Radiohead is in a Catch-22. While routinely extolled as the finest group of the 1990s and the saving force of post- rock by many critics, the inevitable backlash has begun. The May issue of Mojo is running a piece imploring folks not to listen to OK Computer because the article’s unnamed critic feels it’s a mere second- rate prog-rock fantasy with frivolous lyrics. He’s dead wrong, of course, but that’s what happens when you become a critic’s darling.
It’s been a heady two years for the lads from Oxford that’s been made ever more stressful given that these are basically five shy, intellectual blokes, who seem genuinely befuddled by all the fuss they’ve created. That tension is always lurking in the background of Grant Gee’s new documentary of the OK Computer tours of 1997-98.
Meeting People is Easy is not your typical tour film, but then this is certainly not your typical band. Framing brief concert performances with interview snippets and expressionist audio/ visual montages, the film pokes at and critiques Radiohead’s growing fame. Various interview segments show a band tired and bored with an endless parade of insipid questions from uninspired journalists. Winners like, “What is music to you,” “How do you define rock music,” and perhaps the most ironic, “What is the stupidest question a journalist ever asked you during an interview?” Cobbled together as they are in the film, they all sound pretty stupid. Which is the whole point. Meeting People is Easy shows how absurd the rock star construct really is. One British critic describes “No Surprises” as music “to cut your wrists to,” which so thoroughly misses the point that it’s hardly surprising Radiohead is wearied by it all.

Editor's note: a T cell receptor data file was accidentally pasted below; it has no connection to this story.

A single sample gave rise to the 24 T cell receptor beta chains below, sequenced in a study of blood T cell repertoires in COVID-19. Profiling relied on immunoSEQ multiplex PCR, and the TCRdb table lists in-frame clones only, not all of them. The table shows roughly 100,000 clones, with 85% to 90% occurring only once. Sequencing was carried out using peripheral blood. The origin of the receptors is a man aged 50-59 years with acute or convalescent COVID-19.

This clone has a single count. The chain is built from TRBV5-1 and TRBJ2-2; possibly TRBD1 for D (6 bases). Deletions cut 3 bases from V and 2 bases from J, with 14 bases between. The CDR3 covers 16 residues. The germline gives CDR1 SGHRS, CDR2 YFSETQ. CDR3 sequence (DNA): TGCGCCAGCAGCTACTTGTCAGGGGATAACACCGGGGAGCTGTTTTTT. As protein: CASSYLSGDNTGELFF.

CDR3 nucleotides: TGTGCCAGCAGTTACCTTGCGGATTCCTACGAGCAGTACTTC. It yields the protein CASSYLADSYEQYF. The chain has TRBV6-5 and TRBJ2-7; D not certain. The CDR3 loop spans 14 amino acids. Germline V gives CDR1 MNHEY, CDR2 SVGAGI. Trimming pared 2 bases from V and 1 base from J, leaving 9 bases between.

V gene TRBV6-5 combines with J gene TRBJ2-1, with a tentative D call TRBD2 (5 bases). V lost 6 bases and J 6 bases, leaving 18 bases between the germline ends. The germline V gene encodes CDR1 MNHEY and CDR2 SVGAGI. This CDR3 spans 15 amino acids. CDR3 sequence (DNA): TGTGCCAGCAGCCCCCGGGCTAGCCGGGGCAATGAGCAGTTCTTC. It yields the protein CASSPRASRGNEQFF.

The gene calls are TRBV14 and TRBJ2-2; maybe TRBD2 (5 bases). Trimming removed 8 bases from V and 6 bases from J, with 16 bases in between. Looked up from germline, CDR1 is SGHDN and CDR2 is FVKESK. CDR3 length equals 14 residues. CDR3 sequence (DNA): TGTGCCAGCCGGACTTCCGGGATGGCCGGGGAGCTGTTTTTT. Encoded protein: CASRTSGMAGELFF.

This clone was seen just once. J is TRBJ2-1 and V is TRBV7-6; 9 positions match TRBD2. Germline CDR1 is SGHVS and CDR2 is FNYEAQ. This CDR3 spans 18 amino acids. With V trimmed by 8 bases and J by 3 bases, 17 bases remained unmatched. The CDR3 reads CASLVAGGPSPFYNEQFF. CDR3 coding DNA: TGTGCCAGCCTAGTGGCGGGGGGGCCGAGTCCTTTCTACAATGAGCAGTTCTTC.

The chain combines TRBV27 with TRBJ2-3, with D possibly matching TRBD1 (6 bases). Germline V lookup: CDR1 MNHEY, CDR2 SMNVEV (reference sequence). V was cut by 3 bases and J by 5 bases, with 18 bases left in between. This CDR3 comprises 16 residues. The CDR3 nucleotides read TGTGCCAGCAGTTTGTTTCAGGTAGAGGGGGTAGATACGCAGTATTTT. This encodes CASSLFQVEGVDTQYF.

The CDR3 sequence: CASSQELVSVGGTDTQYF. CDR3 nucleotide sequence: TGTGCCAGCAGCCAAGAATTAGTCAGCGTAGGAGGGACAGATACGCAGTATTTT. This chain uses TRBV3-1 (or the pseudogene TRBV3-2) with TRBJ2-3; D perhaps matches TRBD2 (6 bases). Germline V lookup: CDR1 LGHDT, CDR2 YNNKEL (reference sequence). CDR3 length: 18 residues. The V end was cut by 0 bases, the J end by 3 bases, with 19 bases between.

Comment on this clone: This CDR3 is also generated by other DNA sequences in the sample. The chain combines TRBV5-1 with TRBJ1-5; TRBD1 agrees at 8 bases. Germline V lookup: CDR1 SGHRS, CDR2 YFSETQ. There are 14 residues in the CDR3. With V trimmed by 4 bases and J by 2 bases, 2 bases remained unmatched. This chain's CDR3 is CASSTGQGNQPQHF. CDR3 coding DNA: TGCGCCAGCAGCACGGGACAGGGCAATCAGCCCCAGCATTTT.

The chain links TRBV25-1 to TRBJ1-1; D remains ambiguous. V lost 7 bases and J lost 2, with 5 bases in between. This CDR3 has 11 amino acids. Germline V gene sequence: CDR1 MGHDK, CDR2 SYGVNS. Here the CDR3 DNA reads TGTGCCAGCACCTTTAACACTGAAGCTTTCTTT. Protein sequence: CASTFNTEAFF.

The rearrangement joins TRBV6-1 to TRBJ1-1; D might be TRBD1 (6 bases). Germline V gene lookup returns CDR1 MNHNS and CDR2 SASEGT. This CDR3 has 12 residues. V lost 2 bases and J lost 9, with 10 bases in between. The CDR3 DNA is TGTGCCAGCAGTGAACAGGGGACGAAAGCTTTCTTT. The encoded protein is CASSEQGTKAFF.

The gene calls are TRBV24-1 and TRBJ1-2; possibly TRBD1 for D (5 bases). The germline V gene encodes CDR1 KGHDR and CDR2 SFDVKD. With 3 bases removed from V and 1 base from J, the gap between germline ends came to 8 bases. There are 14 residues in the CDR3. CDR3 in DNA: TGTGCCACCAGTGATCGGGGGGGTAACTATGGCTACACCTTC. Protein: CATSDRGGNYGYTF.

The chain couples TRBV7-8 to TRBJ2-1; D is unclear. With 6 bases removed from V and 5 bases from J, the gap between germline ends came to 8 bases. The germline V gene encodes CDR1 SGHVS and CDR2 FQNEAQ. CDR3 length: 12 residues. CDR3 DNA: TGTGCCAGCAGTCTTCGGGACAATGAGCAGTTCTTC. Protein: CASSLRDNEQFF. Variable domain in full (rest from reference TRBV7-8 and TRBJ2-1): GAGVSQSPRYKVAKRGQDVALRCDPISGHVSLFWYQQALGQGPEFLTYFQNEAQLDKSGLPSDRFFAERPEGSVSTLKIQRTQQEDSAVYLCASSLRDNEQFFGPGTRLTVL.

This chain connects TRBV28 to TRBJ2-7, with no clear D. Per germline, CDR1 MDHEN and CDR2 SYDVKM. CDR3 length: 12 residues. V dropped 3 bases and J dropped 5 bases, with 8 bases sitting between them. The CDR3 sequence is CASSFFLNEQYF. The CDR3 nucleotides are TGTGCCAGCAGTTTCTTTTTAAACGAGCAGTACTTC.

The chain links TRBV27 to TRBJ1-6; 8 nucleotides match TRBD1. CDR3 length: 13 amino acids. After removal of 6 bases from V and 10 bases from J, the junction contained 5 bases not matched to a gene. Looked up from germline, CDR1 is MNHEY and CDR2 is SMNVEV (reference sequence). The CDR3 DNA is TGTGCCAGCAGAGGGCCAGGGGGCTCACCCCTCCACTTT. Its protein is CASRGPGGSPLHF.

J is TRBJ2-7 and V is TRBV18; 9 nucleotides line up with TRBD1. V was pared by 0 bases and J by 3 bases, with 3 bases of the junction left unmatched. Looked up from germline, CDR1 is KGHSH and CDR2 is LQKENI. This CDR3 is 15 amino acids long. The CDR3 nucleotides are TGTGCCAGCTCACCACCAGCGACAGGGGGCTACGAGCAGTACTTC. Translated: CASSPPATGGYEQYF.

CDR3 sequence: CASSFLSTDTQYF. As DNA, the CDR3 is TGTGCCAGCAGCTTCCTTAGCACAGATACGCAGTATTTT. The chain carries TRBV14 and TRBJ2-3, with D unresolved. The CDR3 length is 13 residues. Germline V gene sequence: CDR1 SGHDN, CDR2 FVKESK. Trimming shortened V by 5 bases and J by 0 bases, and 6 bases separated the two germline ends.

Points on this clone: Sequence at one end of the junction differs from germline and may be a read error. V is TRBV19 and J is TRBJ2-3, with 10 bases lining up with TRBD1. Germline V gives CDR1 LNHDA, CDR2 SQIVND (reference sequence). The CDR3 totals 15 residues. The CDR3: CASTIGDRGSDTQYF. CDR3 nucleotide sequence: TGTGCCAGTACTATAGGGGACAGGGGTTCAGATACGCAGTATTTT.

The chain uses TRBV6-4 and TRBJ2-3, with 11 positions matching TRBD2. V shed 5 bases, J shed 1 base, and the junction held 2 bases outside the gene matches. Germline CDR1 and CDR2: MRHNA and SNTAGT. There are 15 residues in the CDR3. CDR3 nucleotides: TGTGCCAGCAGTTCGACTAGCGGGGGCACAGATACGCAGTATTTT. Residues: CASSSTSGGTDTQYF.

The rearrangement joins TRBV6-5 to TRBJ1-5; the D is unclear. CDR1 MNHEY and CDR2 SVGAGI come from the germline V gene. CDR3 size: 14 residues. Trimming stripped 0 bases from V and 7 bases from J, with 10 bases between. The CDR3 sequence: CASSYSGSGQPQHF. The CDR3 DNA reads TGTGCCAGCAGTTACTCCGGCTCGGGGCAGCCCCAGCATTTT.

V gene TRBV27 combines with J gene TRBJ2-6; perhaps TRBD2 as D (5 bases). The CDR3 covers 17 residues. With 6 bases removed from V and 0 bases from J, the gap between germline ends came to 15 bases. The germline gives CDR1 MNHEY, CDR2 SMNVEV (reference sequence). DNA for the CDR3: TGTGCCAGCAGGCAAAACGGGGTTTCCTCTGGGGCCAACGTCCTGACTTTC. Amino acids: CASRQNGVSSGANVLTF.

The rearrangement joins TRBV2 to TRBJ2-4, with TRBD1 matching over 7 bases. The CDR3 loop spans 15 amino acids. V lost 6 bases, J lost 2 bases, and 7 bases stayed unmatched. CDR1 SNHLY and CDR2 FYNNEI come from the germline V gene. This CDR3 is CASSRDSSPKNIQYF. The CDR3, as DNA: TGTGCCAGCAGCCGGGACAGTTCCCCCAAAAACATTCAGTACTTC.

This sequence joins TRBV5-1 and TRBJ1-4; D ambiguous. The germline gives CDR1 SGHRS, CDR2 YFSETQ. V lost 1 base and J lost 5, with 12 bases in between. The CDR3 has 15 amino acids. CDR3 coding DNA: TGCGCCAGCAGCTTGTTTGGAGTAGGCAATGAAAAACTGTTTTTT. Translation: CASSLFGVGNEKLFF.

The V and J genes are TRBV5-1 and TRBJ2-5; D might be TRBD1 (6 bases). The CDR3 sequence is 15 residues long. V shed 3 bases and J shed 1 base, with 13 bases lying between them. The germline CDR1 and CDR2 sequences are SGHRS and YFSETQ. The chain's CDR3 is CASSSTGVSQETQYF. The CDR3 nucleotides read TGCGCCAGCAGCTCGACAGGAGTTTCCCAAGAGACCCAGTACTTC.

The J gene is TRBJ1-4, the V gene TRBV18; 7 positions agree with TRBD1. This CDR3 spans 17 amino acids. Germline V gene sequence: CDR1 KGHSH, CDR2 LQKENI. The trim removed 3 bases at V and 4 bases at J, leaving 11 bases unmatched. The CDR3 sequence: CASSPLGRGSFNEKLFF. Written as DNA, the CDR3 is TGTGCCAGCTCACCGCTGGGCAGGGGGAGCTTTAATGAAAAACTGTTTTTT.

Musically, the film ranges from the audience sing- along on “Creep” at Glastonbury to a blistering, hair- raising version of “Exit Music (for a Film),” to snippets of new material that most likely will surface on the next Radiohead album, due in 2000. Nevertheless, there are precious few live performances—at least, far less than one would expect. Rather, the film takes a montage approach that brilliantly conveys the utter claustrophobia and absurdity of rock- star status and lifestyle, and busts the myth—if it still exists—of the glamour of the pop star celebrity.
Ultimately, Meeting People is Easy is a disjointed film with a meandering narrative that somehow succeeds despite its real lack of focus in capturing the chaos, pressure, and frequent boredom of the celebrity lifestyle. Rock n’ roll, baby!
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